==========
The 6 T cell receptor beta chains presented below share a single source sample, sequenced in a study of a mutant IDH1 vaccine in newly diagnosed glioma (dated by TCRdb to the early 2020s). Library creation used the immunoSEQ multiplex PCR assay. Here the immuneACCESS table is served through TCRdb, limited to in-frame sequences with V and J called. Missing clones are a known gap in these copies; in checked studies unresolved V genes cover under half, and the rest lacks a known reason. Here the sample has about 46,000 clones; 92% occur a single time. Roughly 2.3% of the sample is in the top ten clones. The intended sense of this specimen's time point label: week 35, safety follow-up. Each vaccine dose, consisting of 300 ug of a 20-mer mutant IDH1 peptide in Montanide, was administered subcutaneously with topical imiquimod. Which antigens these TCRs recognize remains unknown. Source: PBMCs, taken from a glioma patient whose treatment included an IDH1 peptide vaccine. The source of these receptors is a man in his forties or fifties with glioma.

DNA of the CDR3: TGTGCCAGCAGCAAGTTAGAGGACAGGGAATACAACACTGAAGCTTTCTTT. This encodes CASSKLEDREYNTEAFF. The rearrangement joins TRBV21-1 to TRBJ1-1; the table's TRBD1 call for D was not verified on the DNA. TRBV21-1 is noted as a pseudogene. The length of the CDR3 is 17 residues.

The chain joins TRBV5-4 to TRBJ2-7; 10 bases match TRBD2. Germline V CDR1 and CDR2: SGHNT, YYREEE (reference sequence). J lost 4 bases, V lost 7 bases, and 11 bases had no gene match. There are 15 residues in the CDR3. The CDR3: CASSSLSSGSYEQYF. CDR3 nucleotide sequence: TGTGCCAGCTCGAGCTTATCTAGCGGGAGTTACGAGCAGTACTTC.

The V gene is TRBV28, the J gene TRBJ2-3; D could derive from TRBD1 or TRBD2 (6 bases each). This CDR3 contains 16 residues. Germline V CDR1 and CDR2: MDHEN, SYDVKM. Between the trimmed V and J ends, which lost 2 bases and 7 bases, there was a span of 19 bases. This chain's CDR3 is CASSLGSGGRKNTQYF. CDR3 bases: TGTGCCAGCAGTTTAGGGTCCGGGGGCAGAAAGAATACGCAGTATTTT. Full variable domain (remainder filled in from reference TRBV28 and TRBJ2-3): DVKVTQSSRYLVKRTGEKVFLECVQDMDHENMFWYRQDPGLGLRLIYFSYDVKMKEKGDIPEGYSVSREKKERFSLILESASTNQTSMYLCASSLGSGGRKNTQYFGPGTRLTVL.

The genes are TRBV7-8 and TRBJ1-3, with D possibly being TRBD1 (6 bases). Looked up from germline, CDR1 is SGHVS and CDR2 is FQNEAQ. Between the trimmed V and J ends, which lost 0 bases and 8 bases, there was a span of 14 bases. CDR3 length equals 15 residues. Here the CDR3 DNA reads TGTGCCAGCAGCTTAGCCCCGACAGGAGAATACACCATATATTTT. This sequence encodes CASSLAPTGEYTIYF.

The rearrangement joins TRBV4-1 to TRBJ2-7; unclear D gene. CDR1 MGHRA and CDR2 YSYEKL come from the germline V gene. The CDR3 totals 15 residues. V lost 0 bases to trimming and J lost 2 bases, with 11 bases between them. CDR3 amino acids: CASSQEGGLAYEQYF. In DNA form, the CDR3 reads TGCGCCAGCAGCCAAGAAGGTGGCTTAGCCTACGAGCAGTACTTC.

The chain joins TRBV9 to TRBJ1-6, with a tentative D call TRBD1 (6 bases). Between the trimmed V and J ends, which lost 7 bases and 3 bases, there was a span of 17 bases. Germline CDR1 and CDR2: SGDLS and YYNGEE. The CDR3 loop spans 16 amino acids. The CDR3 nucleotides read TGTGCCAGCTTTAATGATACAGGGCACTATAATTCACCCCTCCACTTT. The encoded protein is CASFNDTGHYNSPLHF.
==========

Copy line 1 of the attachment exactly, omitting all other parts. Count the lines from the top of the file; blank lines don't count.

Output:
The 6 T cell receptor beta chains presented below share a single source sample, sequenced in a study of a mutant IDH1 vaccine in newly diagnosed glioma (dated by TCRdb to the early 2020s). Library creation used the immunoSEQ multiplex PCR assay. Here the immuneACCESS table is served through TCRdb, limited to in-frame sequences with V and J called. Missing clones are a known gap in these copies; in checked studies unresolved V genes cover under half, and the rest lacks a known reason. Here the sample has about 46,000 clones; 92% occur a single time. Roughly 2.3% of the sample is in the top ten clones. The intended sense of this specimen's time point label: week 35, safety follow-up. Each vaccine dose, consisting of 300 ug of a 20-mer mutant IDH1 peptide in Montanide, was administered subcutaneously with topical imiquimod. Which antigens these TCRs recognize remains unknown. Source: PBMCs, taken from a glioma patient whose treatment included an IDH1 peptide vaccine. The source of these receptors is a man in his forties or fifties with glioma.